It's fitting that Toronto power trio METZ got their big break by leveling crowds at the annual CMJ Music Marathon conference last month in New York. These historians of hardcore do things the old-fashioned way, evidently unbelieving in just about everything that's happened to music since the advent of the Internet. Most of their discography is 7-inch singles. If they use a computer to record their music, you couldn't tell. Signed to Sub Pop, they most resemble the clamorous rock godheads that once anchored that label's seminal roster and singles club of the late '80s and early '90s: Sonic Youth at their most punk, Mudhoney at their primal grungiest, Nirvana circa anything but Nevermind . METZ's Friday-night appearance at the tiny Kung Fu Necktie dive in Fishtown corroborated their anachronistic appeal.
NEWS
September 10, 2012 | By Steve Klinge, For The Inquirer
Sometimes, when a performer hasn't soundchecked properly or is careless, the audience gets subjected to a moment of screeching feedback that's startling, wince-inducing, and occasionally painful. In the mid-'80s, Glasgow's Jesus & Mary Chain made an aesthetic of those moments, combining them with Beach Boys melodies, Velvet Underground drones, and disdainful detachment, and at Union Transfer Saturday night, those screeches, between songs or within them, were ubiquitous. And marvelous.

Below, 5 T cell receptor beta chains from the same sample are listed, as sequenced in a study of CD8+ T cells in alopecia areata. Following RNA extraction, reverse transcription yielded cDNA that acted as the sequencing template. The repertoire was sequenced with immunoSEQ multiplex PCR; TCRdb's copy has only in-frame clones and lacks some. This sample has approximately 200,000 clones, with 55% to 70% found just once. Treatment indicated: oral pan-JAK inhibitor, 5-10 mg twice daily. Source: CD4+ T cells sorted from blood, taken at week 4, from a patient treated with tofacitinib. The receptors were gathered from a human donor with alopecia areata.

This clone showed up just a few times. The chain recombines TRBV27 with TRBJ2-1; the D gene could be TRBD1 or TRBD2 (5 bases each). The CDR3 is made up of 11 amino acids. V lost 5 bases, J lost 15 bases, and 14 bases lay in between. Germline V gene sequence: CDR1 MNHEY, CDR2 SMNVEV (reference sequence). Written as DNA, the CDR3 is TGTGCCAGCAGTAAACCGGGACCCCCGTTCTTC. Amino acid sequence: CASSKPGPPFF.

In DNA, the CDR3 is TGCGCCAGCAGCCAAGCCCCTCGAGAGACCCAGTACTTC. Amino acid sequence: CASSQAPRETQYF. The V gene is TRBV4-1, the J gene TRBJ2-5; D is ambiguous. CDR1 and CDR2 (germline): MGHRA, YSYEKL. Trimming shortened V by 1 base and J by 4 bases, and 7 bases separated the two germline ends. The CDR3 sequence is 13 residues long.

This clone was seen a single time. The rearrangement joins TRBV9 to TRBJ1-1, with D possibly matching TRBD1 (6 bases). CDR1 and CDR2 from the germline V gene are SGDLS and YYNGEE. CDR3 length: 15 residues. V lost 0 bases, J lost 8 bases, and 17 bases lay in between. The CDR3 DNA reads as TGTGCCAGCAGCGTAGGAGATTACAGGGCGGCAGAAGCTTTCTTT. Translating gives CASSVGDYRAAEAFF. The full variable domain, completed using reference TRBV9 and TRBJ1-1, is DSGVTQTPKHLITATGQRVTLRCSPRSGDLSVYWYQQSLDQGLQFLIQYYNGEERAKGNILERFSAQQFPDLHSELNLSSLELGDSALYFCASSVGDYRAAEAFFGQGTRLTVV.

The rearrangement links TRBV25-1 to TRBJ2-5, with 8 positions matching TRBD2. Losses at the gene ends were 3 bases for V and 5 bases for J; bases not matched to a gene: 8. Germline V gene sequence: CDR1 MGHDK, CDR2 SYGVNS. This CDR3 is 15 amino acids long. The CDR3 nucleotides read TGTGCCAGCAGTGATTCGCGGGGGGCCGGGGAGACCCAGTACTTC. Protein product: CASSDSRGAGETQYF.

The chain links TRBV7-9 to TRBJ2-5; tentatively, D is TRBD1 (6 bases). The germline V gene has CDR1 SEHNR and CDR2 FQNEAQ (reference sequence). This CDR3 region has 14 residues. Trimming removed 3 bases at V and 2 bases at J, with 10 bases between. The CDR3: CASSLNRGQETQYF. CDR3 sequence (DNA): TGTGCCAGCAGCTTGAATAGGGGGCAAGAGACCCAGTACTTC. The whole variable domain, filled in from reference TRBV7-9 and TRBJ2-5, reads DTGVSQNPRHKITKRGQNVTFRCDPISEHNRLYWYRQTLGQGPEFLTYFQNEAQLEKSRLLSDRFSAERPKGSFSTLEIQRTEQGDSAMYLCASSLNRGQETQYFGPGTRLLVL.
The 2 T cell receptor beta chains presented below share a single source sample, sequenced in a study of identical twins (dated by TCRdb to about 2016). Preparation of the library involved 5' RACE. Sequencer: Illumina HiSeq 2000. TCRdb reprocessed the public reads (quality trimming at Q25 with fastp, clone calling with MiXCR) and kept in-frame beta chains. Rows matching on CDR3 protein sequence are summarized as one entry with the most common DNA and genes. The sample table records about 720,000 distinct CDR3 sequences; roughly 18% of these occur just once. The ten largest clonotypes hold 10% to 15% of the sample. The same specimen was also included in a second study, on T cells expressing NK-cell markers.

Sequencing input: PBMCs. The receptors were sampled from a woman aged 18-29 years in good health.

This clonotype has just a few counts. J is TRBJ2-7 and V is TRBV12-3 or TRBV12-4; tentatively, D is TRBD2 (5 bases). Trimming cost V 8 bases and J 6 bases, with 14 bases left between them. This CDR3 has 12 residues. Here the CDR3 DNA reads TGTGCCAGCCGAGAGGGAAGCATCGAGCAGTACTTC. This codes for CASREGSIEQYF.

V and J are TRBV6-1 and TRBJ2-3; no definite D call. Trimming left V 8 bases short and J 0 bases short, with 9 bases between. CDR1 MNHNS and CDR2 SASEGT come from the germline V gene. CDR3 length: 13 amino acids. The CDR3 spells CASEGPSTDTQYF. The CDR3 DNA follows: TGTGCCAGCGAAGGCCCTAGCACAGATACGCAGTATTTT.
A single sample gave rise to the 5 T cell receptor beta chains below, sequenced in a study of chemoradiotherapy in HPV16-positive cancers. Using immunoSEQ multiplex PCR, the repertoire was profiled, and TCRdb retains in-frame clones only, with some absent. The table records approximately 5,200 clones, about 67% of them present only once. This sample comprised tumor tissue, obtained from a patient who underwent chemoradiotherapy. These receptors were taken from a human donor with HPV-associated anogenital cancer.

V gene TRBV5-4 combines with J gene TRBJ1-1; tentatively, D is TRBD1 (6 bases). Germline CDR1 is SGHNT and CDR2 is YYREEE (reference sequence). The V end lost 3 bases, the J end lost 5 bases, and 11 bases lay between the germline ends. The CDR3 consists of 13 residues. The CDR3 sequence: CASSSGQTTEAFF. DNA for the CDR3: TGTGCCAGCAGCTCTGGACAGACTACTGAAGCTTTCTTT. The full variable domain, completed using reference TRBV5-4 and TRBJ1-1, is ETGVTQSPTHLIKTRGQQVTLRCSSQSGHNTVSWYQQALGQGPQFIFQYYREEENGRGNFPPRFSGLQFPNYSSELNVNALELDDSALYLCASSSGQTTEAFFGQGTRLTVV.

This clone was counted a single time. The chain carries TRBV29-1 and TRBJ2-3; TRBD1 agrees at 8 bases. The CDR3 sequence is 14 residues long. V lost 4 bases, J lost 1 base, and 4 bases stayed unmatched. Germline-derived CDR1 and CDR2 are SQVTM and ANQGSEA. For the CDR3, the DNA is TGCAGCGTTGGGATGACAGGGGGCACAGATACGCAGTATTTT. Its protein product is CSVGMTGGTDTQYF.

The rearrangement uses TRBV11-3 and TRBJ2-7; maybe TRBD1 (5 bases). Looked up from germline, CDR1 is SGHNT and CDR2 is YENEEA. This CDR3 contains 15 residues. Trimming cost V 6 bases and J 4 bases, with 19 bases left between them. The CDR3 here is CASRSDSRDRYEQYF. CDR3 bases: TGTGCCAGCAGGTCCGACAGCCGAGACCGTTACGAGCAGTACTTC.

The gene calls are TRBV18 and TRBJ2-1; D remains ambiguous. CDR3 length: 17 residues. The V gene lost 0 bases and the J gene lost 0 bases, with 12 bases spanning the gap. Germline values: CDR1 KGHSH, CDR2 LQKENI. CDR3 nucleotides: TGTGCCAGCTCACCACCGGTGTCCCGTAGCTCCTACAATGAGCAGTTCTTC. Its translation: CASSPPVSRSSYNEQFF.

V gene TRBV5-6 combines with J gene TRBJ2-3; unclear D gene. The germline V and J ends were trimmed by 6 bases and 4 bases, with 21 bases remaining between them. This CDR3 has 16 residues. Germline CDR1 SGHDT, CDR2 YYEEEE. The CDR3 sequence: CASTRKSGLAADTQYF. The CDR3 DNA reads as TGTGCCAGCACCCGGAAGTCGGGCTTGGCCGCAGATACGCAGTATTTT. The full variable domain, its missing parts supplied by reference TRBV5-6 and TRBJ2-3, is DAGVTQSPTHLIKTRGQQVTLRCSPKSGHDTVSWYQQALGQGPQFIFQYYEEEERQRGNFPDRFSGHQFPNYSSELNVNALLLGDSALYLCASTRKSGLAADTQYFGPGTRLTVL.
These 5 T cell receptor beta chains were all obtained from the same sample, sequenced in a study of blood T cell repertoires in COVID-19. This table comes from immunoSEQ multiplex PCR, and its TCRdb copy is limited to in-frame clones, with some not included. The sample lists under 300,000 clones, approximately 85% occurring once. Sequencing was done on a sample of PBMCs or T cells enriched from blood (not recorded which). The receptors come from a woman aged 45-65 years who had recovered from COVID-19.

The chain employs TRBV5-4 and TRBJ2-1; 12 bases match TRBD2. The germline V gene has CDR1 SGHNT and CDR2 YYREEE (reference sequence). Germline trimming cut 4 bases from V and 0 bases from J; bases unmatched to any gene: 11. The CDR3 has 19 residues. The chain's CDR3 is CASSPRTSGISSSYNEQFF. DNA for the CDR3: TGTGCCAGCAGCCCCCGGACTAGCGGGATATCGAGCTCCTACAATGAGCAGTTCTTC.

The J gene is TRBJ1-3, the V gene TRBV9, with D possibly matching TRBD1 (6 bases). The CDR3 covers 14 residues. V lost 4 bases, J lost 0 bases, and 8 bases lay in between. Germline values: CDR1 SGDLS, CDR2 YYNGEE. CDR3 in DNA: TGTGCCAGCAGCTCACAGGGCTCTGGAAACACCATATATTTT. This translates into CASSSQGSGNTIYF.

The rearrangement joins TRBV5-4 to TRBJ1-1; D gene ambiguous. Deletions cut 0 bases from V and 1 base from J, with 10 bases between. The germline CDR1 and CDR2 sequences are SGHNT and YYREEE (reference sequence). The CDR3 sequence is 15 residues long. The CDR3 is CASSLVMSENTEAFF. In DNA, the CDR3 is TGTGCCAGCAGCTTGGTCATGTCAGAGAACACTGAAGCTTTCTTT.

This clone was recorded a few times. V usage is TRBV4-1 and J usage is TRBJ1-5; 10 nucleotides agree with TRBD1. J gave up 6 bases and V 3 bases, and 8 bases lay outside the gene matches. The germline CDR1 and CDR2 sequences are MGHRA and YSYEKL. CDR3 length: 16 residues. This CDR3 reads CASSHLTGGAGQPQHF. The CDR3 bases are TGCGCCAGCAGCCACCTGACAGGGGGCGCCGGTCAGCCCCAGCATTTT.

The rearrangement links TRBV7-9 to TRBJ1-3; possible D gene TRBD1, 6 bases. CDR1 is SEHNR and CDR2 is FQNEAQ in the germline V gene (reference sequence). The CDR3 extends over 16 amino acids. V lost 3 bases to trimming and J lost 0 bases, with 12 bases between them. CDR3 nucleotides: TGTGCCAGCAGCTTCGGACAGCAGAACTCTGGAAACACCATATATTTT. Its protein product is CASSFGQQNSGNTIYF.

ENTERTAINMENT
August 27, 2011
Music Thurston Moore. The feedback and noise that are Sonic Youth's hallmarks are nowhere to be found on Demolished Thoughts, Thurston Moore's newest solo album. Produced by Beck, it's a quietly intense collection of acoustic songs, sometimes dreamy, sometimes ominous, but always engrossing. These are thoughtful and precise tunes, orchestrated with violin and harp and Moore's unusual tunings and chord changes. One can imagine "Circulation" amped into a Sonic Youth rocker, but that's an exception: These Thoughts, many of which are love songs, are more ruminative than raucous.